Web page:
(2) congratulates Ehud Barak on his election as Prime Minister of Israel; and

      (3) pledges to work with the President of the United States and the new Government of Israel to strengthen the bonds between the United States and Israel and to advance the cause of peace in the Middle East.

SEC. 713. SENSE OF THE CONGRESS REGARDING THE SOVEREIGNTY OF TERRITORIES IN THE AEGEAN SEA.

    (a) FINDINGS- Congress makes the following findings:

      (1) The maritime borders between Greece and Turkey in the Aegean have been delimited in international law and are regarded as having been agreed, established, and settled.

      (2) A fundamental principle of international law is that, once agreed, a boundary shall remain stable and predictable.

      (3) Turkey is claiming sovereignty to numerous islands and islets and unspecified ‘gray areas’ in the Aegean Sea.

      (4) In Article 15 of the Treaty of Peace with Turkey, and Other Instruments, signed at Lausanne on July 24, 1923, Turkey renounced in favor of Italy all right, title, and interest of Turkey in the 12 enumerated island in the Dodecanese region that were occupied at the time of the treaty by Italy, including the Island of Calimnos, and the islets dependent on such islands.

      (5) The Convention Between Italy and Turkey for the Delimitation of the Territorial Waters Between the Coasts of Anatolia and the Island of Castellorizo, signed at Ankara on January 4, 1932, established the rights of Italy and Turkey in coastal islands, waters, and rocks in the Aegean Sea and delimited a maritime frontier between the two countries.

      (6) A protocol dated December 28, 1932, annexed to that Convention memorialized an agreement on a water boundary between Italy and Turkey which placed the Imia Islets under the sovereignty of Italy.

      (7) In Article 14 of the 1947 Paris Treaty of Peace with Italy, Italy ceded to Greece the Dodecanese Islands under Italy’s control, including the Island of Calimnos and the adjacent Islets of Imia.

      (8) By resolution dated February 15, 1996, the European Parliament resolved that the water boundaries established in the Treaty of Lausanne of 1923 and the 1932 Convention Between Italy and Turkey, including the protocol annexed to such Convention, are the borders between Greece and Turkey.

      (9) Greece, as the successor state to Italy under the above-enumerated treaties, conventions, and protocols, acceded to sovereignty under the same treaties, conventions, and protocols.

      (10) Turkish Government claims to territories in the Aegean delimited as Greek sovereign territory under the above-enumerated treaties, conventions, and protocols contravene these same treaties, conventions, and treaties.

      (11) Both Greece and Turkey are members of the North Atlantic Treaty Organization (NATO) and allies of the United States.

      (12) It is in the interest of the United States and other nations to have disputes resolved peacefully.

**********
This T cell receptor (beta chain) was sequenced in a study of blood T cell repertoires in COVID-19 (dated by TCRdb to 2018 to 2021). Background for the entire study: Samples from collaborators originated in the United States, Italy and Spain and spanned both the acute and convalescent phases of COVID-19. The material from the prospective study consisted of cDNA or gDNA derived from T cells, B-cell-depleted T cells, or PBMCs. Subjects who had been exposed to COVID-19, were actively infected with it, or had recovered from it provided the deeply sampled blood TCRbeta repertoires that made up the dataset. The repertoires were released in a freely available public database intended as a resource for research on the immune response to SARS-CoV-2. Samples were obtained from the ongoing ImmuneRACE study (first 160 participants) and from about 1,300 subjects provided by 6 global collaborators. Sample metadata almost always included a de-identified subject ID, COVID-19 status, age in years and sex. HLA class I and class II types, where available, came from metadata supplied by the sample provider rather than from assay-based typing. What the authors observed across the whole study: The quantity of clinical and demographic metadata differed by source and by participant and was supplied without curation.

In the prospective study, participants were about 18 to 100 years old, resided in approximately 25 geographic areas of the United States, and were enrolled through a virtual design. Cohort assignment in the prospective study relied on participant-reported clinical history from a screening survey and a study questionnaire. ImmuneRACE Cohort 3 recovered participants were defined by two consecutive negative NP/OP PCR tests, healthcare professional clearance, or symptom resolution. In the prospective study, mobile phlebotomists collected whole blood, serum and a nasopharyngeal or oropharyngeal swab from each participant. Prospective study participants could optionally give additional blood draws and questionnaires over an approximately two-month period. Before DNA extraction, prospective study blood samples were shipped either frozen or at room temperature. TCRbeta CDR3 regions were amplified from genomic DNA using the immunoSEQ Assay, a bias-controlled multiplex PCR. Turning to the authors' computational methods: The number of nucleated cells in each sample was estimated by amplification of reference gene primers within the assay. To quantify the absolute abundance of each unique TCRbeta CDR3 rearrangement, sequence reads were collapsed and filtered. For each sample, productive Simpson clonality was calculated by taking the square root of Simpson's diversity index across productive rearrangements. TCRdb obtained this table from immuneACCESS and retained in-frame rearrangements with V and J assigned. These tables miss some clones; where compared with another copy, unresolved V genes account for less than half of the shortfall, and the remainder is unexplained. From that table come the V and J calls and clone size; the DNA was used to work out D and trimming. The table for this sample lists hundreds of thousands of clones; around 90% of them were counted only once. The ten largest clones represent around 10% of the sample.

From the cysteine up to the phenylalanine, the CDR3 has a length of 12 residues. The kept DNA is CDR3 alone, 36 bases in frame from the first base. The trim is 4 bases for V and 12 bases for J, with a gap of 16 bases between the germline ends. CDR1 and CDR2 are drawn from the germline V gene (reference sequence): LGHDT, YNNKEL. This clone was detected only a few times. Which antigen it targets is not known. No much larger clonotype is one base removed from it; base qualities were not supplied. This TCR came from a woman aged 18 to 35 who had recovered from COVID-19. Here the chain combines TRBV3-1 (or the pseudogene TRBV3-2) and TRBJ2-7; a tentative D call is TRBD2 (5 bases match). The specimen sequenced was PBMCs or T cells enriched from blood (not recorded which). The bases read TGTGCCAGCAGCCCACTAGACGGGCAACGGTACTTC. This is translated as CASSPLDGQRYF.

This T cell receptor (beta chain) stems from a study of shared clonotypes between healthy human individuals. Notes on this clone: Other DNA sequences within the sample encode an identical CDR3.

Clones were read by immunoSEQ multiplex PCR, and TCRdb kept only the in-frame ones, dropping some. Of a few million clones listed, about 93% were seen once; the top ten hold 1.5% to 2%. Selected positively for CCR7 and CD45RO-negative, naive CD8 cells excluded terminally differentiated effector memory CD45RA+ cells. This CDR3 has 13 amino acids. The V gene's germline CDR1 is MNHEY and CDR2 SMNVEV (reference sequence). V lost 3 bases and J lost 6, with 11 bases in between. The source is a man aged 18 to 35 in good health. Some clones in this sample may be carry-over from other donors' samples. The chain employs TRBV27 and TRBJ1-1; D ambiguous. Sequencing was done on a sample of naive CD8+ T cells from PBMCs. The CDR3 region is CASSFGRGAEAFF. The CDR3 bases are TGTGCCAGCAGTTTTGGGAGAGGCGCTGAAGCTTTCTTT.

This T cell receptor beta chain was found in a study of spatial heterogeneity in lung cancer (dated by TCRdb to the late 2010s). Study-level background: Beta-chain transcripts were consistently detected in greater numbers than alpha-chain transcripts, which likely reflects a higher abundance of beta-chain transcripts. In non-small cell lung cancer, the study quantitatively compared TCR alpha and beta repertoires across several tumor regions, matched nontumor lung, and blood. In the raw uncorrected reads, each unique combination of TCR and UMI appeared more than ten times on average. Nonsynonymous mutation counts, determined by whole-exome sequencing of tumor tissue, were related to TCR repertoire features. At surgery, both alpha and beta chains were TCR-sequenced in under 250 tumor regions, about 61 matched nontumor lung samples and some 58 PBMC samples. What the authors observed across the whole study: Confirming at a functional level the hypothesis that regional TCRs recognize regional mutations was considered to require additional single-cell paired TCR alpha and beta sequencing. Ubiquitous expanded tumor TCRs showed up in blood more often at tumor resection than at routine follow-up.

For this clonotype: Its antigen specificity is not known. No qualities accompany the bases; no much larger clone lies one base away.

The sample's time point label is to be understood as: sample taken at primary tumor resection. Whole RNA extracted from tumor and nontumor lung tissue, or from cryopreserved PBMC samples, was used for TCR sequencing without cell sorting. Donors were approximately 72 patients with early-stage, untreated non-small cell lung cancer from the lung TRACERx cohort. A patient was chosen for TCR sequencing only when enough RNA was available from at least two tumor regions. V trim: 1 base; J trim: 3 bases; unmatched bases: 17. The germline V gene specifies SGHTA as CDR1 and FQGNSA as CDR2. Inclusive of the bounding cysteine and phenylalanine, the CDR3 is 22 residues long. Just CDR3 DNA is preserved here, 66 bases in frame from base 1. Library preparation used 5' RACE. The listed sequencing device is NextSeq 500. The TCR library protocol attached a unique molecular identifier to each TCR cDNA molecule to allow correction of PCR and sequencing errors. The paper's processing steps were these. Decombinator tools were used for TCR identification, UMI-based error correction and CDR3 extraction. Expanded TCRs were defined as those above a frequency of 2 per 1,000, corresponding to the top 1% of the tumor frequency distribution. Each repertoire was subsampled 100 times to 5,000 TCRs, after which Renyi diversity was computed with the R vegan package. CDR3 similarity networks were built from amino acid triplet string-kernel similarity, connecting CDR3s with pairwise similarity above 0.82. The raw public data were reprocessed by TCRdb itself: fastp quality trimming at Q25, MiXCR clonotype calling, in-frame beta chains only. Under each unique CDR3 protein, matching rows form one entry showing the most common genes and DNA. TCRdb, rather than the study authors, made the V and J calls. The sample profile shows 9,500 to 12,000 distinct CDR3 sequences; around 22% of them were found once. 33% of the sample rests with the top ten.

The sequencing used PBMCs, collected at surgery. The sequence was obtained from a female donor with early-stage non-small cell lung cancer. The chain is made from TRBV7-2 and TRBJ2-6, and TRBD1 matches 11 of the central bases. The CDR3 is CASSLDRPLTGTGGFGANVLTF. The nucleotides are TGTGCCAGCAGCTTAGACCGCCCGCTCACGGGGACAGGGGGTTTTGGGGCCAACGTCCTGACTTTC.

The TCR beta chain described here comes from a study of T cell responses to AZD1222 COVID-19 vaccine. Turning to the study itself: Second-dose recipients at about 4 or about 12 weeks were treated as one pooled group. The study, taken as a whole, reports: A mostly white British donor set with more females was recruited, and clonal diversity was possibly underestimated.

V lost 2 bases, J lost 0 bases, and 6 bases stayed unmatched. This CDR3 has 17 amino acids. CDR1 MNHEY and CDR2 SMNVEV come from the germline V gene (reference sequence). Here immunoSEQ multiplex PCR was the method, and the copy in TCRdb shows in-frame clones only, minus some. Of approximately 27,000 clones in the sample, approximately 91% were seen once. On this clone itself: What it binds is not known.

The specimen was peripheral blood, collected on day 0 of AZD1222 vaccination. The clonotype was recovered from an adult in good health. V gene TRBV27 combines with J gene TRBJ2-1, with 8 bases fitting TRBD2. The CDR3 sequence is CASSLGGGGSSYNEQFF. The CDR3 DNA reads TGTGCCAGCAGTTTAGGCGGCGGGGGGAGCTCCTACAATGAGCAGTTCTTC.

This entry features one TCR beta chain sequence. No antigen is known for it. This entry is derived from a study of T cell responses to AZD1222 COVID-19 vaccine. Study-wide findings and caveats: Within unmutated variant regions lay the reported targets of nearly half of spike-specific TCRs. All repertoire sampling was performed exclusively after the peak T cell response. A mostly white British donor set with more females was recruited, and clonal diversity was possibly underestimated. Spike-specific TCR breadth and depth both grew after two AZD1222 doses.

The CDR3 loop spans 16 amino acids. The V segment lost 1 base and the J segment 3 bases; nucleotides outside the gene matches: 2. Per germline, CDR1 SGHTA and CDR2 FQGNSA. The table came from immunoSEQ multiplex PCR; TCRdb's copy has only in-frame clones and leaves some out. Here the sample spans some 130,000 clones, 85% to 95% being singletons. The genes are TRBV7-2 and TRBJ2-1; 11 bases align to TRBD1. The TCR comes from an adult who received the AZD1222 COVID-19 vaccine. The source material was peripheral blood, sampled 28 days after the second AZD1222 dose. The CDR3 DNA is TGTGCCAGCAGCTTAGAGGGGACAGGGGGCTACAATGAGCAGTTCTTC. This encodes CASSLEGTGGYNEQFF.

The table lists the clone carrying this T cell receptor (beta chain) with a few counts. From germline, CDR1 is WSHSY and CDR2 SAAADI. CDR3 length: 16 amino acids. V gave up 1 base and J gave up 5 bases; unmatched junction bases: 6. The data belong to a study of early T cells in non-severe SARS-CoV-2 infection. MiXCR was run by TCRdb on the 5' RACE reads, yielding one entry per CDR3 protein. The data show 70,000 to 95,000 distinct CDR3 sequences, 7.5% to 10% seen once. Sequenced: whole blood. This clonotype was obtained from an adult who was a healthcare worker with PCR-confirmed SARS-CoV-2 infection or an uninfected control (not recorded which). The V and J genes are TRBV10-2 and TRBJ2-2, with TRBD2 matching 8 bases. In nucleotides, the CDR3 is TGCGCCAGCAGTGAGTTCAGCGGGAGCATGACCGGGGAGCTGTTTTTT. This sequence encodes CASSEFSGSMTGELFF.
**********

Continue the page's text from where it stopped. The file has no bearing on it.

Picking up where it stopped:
(13) The Eastern Mediterranean region, in which the Aegean Sea is located, is a region of vital strategic importance to the United States.

    (b) SENSE OF THE CONGRESS- It is the sense of the Congress that--

      (1) the water boundaries established in the Treaty of Lausanne of 1923 and the 1932 Convention Between Italy and Turkey, including the Protocol annexed to such Convention, are the borders between Greece and Turkey in the Aegean Sea; and

      (2) any party, including Turkey, objecting to these established boundaries should seek redress in the International Court of Justice at The Hague.

SEC. 714. SENSE OF THE CONGRESS THAT THE PRESIDENT SHOULD SEEK A PUBLIC RENUNCIATION BY THE PEOPLE’S REPUBLIC OF CHINA OF ANY USE OF FORCE, OR THREAT TO USE FORCE, AGAINST TAIWAN, AND THAT THE UNITED STATES SHOULD HELP TAIWAN IN CASE OF THREATS OR A MILITARY ATTACK BY THE PEOPLE’S REPUBLIC OF CHINA.

    (a) FINDINGS- The Congress makes the following findings:

      (1) In March of 1996, the political leadership of the People’s Republic of China used provocative military maneuvers, including missile launch exercises in the Taiwan Strait, in an attempt to intimidate the people of Taiwan during their historic, free, and democratic presidential elections.

      (2) The People’s Republic of China refuses to renounce the use of force against Taiwan.

      (3) The House of Representatives passed a resolution by a vote of 411-0 in June 1998 urging the President to seek, during his July 1998 summit meeting in Beijing, a public renunciation by the People’s Republic of China of any use of force, or threat of use of force, against democratic Taiwan.

      (4) Senior United States executive branch officials have called upon the People’s Republic of China to renounce the use of force against Taiwan.

      (5) The use of force, and the threat to use force, by the People’s Republic of China against Taiwan threatens peace and stability in the region.

      (6) The Taiwan Relations Act, enacted in 1979, states that ‘[i]t is the policy of the United States . . . to consider any effort to determine the future of Taiwan by other than peaceful means, including by boycotts or embargoes, a threat to the peace and security of the Western Pacific area and of grave concern to the United States’.

      (7) The Taiwan Relations Act states that it is the policy of the United States to provide Taiwan with arms of a defensive character.

    (b) SENSE OF THE CONGRESS-

      (1) The Congress commends the people of Taiwan for having established a democracy in Taiwan over the past decades and repeatedly reaffirming their dedication to democratic ideals.

      (2) It is the sense of the Congress that--